Loon is building a new layer of the connectivity ecosystem in the stratosphere.| LOON
Loon is building a new layer of the connectivity ecosystem in the stratosphere.| LOON

Project Loon: High-flying balloons looks to the heavens for connection

By Shaun Smillie Time of article published Aug 10, 2020

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There hasn’t been much action in the skies above South Africa recently. It takes only a quick look at the app Flightradar 24 to confirm that South Africa’s airspace is, by and large, empty.

Just the odd plane filled with cargo, and that is about it. All thanks to the Covid-19 pandemic and the travel ban. But this has changed recently. Strange objects have been entering our airspace.

On flightradar24, they show up as yellow orbs, like Chinese lanterns, floating across the southern tip of Africa. Recently there was one sitting off the coast of Durban, another strayed into the Northern Cape from Namibia. But this is no out-of-this-world invasion – these yellow orbs come in peace.

They are in fact helium balloons, flying high above the usual altitude of jet liners. And they are crossing South African airspace to get to Mozambique.

It's Project Loon, which uses a network of those high-flying balloons to provide internet access to rural and remote areas across the world.

The latest leg of the project aims to bring internet connectivity to northern Mozambique. “I can confirm these are Loon balloons being used as part of our efforts to provide balloon-powered internet access to unserved and underserved users across Africa,” says Rick Cohen, a spokesperson for Loon LLC, when asked about the strange objects that appeared on Flightradar 24.

The balloons travel thousands of kilometres to reach their destination. Launched in the US, they ride the wind on the very edge of space. They navigate by changing altitude and using wind.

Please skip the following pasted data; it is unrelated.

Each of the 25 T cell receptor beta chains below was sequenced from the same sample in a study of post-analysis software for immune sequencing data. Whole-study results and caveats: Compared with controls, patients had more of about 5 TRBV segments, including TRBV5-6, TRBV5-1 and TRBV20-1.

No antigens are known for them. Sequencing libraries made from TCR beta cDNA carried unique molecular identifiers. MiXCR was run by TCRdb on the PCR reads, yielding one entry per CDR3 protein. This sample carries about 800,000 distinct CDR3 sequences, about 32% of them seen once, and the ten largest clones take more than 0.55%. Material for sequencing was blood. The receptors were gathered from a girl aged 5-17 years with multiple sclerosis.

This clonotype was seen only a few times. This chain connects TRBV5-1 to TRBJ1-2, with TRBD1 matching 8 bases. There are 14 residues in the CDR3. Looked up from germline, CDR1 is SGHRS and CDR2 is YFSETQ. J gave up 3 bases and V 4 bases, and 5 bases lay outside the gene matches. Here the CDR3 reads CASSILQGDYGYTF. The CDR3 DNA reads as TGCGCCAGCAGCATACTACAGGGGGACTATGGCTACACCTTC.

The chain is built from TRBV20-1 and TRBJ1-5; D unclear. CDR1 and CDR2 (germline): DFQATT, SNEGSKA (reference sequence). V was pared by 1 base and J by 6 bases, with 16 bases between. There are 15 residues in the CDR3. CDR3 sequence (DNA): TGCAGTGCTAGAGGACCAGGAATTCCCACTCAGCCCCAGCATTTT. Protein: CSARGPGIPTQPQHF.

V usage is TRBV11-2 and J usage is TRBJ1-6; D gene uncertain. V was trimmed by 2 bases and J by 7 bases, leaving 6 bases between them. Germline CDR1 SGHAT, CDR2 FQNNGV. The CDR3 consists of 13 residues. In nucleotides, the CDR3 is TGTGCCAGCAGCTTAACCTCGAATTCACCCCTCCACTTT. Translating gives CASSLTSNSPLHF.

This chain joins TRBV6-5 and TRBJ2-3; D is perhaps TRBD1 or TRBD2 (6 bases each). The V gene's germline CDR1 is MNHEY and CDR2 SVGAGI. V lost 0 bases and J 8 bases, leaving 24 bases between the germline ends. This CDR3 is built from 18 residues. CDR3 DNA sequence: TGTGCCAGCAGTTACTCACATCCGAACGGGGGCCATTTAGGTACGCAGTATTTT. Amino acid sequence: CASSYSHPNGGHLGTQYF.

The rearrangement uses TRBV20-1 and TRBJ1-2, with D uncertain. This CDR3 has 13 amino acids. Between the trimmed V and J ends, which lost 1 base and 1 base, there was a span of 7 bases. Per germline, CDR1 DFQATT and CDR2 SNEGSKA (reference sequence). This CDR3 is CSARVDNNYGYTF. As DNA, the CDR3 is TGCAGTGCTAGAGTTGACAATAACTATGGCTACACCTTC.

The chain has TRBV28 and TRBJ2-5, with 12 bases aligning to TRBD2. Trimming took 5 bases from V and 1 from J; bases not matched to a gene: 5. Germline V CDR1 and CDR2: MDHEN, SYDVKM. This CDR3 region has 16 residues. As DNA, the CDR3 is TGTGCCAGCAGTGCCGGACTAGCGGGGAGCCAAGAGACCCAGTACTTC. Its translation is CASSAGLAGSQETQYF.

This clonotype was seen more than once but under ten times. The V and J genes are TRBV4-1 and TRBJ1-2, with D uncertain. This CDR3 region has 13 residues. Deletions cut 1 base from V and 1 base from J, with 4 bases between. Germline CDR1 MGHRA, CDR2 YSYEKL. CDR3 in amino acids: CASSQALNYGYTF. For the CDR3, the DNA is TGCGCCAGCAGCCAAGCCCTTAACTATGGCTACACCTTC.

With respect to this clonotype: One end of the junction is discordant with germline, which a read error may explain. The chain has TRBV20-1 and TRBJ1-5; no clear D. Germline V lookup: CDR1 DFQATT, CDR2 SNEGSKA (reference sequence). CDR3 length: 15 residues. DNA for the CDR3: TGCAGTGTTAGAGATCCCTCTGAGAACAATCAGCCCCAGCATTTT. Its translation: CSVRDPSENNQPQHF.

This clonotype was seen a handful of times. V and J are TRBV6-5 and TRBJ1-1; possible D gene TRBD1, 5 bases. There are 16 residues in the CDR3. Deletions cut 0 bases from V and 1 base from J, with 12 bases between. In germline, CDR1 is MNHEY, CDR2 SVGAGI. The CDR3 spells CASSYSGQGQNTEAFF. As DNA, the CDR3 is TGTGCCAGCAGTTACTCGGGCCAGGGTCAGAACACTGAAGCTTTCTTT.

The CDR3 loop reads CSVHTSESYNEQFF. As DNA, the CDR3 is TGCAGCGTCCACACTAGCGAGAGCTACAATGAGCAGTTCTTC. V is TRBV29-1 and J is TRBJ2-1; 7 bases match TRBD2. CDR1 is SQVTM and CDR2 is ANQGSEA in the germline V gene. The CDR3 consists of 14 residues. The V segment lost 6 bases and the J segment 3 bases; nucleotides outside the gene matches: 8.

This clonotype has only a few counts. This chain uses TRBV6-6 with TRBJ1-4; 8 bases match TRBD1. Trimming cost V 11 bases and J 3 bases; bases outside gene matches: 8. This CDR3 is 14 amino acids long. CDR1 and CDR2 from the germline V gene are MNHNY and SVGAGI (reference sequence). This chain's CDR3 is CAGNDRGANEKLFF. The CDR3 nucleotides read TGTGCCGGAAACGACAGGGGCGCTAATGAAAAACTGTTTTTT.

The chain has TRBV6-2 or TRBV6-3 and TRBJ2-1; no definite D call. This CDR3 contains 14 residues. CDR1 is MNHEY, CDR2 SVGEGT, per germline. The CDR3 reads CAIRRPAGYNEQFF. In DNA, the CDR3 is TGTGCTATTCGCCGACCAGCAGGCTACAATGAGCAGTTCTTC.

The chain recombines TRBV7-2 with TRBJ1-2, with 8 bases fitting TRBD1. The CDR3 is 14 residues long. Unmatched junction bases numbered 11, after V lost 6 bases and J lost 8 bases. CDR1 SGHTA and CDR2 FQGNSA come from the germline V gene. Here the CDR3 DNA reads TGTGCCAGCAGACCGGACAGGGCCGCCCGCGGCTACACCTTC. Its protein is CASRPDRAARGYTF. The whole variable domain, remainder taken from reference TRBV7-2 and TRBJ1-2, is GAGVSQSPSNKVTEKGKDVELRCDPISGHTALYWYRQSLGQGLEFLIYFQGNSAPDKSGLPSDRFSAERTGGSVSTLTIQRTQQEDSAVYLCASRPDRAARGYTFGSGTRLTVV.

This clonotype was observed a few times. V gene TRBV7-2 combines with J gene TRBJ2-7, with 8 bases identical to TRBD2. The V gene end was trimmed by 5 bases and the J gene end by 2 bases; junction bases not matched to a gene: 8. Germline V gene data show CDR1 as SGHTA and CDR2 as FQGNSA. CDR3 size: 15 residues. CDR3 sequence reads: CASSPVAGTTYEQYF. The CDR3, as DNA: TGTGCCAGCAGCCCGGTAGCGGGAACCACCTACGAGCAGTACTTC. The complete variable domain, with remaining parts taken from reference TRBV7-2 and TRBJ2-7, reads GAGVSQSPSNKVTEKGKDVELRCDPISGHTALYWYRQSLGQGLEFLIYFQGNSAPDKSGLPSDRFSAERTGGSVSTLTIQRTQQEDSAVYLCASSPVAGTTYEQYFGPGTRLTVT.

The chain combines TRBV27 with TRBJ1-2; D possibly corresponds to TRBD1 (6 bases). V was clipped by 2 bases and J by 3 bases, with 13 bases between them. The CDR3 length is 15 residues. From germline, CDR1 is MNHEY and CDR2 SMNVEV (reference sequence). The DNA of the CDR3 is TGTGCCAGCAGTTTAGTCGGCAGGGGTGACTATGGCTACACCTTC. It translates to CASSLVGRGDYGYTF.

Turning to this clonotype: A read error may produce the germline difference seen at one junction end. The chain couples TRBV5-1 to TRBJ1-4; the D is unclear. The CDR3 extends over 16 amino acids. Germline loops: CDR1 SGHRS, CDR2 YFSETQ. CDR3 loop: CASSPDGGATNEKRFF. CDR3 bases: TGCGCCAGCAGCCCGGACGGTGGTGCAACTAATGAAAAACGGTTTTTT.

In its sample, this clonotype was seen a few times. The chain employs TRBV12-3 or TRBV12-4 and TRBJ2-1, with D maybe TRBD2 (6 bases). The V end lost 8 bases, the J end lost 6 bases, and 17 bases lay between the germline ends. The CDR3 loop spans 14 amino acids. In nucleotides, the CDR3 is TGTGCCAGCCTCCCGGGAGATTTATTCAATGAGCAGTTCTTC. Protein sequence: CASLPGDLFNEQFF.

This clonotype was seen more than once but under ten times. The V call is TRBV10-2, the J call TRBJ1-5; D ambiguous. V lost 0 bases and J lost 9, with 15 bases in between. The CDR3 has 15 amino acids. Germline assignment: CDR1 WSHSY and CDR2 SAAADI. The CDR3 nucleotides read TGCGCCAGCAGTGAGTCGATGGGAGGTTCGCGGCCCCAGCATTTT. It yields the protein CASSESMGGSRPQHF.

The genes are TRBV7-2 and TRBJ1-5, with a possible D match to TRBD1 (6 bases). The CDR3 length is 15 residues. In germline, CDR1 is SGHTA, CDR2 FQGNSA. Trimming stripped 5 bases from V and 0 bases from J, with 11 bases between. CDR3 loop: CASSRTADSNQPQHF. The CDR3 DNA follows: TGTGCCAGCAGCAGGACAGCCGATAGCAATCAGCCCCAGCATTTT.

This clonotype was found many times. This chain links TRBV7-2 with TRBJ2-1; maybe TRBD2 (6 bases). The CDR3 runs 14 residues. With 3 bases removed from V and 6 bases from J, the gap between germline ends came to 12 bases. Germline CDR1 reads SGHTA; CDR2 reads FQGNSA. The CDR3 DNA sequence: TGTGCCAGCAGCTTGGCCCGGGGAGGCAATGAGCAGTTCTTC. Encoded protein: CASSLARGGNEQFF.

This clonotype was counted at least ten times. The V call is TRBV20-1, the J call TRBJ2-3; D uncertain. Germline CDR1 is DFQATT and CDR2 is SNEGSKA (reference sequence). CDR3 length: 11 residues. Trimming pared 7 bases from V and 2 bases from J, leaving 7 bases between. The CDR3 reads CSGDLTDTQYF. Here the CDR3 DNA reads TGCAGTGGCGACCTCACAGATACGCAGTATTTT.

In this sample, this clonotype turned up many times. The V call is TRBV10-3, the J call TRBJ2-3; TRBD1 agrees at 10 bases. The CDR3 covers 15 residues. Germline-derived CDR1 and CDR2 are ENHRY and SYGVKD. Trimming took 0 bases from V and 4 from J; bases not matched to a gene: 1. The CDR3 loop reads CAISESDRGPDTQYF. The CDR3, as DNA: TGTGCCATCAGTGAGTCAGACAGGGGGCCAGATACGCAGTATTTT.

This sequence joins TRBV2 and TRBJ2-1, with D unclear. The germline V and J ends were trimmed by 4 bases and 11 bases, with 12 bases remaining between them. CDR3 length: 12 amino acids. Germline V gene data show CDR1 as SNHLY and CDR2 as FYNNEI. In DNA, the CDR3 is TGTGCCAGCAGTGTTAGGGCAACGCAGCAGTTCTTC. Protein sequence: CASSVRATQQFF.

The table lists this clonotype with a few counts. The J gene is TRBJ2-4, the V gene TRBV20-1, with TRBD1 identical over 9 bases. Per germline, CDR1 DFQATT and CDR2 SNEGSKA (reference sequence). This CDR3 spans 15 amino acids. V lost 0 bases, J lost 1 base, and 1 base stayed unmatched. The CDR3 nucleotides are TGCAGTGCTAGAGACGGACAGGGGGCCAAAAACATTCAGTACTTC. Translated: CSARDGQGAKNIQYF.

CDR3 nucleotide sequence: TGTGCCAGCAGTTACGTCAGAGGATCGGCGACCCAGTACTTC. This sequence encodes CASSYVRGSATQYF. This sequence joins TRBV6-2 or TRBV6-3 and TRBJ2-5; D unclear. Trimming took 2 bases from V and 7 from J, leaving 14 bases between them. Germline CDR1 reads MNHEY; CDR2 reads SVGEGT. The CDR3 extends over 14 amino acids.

“The balloons are designed to last for hundreds of days in the stratosphere. When a balloon is ready to land, we navigate it to a sparsely populated area,” says Cohen. Once over the region where they are to provide internet access, the balloons act as floating cellphone towers.

“On any given day, Loon has dozens of balloons flying around the world as part of ongoing operations,” says Cohen. “In the past few years, the Loon system has been used to connect hundreds of thousands of people. To date, Loon’s balloons have flown over 40 million kilometres – enough to circle the earth 1 000 times.”

Loon is building a new layer of the connectivity ecosystem in the stratosphere.| LOON

A couple of years ago, one South African did have a close encounter with one of the balloons. A sheep farmer in the Karoo discovered one on his farm after it had crashed.

Telecommunications expert Arthur Goldstuck says the initiative is a great idea, but it has its shortcomings. “The problem with project Loon is that it is there to fill gaps, it is not there to build infrastructure, which is a fundamental shortcoming.

"But as a stopgap solution and as a technology of growth, yes, it is a wonderful project.” Goldstuck says populations in remote areas won’t necessarily have the devices such as smart phones and computers to take advantage of internet access.

Before Mozambique, Project Loon’s balloons were riding the winds to Kenya. “We recently launched the world’s first-ever large-scale, commercial deployment of balloon-powered internet in Kenya, working with local operator Telkom Kenya to bring internet to a 50 000km2 region of Kenya that has traditionally been difficult to serve because of mountainous and inaccessible terrain,” says Cohen.

In May, Loon announced a partnership with Vodacom to expand into Mozambique. The system is in the testing phase, and is expected to launch commercially later in the year.

This means the yellow orbs that pop up on Flightradar 24 will no longer be mysterious objects in the sky as they become a regular feature.

The Saturday Star

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